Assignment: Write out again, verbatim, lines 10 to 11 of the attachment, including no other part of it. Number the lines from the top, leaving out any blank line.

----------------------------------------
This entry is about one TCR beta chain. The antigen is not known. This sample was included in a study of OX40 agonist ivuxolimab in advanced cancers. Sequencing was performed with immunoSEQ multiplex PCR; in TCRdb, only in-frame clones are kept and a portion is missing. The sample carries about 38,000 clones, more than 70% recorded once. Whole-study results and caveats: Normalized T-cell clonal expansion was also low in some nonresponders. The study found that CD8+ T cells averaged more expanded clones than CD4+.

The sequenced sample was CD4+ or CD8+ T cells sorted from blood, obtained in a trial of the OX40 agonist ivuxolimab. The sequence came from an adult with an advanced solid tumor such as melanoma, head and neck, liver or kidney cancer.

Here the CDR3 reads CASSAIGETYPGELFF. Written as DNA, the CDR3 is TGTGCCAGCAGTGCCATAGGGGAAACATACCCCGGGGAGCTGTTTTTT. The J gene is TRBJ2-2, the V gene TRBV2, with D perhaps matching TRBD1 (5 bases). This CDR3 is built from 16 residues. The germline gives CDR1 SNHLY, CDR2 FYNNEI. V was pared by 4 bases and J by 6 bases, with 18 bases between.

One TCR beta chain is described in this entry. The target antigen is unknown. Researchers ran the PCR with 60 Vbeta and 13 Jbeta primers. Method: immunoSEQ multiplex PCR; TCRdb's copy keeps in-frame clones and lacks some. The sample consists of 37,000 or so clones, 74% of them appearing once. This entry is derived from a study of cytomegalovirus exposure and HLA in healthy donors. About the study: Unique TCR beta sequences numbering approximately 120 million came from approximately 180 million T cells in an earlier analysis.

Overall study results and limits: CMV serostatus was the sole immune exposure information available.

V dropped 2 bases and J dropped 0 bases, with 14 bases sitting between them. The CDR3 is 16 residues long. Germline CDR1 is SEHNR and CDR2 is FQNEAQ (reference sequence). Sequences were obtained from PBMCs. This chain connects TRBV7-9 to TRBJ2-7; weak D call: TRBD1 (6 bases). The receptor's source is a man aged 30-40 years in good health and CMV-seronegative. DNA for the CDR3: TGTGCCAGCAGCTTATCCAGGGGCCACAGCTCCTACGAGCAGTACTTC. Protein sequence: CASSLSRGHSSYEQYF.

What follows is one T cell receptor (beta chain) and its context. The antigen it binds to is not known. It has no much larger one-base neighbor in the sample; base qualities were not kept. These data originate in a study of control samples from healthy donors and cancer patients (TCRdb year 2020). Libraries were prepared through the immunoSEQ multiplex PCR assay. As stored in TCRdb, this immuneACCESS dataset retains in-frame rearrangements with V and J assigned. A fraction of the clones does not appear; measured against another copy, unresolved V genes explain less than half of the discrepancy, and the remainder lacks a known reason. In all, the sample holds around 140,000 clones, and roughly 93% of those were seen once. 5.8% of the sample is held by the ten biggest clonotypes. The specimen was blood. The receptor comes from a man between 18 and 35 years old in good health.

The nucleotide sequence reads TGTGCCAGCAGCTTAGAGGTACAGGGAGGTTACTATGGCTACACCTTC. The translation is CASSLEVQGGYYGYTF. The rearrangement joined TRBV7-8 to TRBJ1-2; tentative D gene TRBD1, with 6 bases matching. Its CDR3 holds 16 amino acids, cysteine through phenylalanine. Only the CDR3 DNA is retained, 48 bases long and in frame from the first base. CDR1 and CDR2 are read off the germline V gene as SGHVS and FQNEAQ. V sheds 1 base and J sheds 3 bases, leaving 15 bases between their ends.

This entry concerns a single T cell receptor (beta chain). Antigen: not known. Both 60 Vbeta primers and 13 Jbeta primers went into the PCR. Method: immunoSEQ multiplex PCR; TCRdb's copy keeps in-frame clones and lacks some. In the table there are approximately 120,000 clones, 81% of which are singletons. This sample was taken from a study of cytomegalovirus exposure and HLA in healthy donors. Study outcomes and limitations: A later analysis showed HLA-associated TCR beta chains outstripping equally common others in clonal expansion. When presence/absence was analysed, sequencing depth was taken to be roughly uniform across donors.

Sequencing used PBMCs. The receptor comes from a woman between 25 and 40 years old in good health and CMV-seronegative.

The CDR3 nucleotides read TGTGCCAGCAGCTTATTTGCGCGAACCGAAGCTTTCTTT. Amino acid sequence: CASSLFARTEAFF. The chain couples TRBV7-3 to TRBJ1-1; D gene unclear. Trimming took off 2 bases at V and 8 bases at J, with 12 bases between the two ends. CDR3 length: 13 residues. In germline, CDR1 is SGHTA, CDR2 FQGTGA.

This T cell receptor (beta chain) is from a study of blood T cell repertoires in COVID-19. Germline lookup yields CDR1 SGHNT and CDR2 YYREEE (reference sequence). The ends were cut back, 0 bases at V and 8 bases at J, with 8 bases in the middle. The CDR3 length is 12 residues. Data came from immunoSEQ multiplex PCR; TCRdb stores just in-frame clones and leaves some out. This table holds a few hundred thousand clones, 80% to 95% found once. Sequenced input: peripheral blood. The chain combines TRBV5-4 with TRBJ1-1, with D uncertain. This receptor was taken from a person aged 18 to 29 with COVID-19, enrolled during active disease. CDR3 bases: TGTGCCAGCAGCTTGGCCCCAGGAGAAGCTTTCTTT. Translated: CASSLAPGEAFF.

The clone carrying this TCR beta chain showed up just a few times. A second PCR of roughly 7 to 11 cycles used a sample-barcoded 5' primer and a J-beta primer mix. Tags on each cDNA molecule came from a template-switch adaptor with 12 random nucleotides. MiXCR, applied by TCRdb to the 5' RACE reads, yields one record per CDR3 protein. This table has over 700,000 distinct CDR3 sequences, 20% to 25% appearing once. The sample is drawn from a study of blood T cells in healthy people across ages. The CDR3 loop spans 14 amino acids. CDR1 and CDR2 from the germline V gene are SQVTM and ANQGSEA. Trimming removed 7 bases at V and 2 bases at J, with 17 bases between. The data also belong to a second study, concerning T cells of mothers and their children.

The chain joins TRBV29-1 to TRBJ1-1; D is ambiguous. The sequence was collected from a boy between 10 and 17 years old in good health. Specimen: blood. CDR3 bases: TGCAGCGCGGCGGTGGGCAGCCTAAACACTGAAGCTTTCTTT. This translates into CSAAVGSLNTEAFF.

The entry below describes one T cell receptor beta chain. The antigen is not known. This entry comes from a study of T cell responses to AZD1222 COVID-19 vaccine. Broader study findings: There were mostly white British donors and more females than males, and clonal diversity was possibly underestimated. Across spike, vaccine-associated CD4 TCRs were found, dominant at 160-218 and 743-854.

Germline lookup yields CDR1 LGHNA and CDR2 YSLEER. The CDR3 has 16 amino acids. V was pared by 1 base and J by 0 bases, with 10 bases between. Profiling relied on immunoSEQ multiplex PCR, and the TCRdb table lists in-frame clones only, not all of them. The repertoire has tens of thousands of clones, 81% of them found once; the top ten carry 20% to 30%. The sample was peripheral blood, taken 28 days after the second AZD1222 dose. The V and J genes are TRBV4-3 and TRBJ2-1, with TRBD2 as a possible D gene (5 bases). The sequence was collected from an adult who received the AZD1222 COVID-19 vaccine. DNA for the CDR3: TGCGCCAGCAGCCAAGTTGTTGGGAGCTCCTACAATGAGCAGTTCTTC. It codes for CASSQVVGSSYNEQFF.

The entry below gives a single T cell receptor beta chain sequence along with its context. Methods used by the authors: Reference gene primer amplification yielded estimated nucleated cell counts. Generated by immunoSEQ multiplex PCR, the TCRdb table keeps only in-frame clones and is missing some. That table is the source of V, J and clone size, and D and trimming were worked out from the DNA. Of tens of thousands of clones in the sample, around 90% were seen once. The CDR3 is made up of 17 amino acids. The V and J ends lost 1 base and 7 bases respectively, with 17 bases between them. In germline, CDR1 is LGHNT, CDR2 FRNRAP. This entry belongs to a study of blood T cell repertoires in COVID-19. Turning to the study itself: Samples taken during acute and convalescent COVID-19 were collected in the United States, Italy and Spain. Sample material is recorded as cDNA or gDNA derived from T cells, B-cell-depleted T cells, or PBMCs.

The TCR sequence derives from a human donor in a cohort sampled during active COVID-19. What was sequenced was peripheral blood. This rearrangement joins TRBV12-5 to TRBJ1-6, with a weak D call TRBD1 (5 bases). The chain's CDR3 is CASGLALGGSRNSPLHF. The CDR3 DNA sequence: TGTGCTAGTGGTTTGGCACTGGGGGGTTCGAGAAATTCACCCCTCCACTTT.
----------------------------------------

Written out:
Sequencing used PBMCs. The receptor comes from a woman between 25 and 40 years old in good health and CMV-seronegative.

The CDR3 nucleotides read TGTGCCAGCAGCTTATTTGCGCGAACCGAAGCTTTCTTT. Amino acid sequence: CASSLFARTEAFF. The chain couples TRBV7-3 to TRBJ1-1; D gene unclear. Trimming took off 2 bases at V and 8 bases at J, with 12 bases between the two ends. CDR3 length: 13 residues. In germline, CDR1 is SGHTA, CDR2 FQGTGA.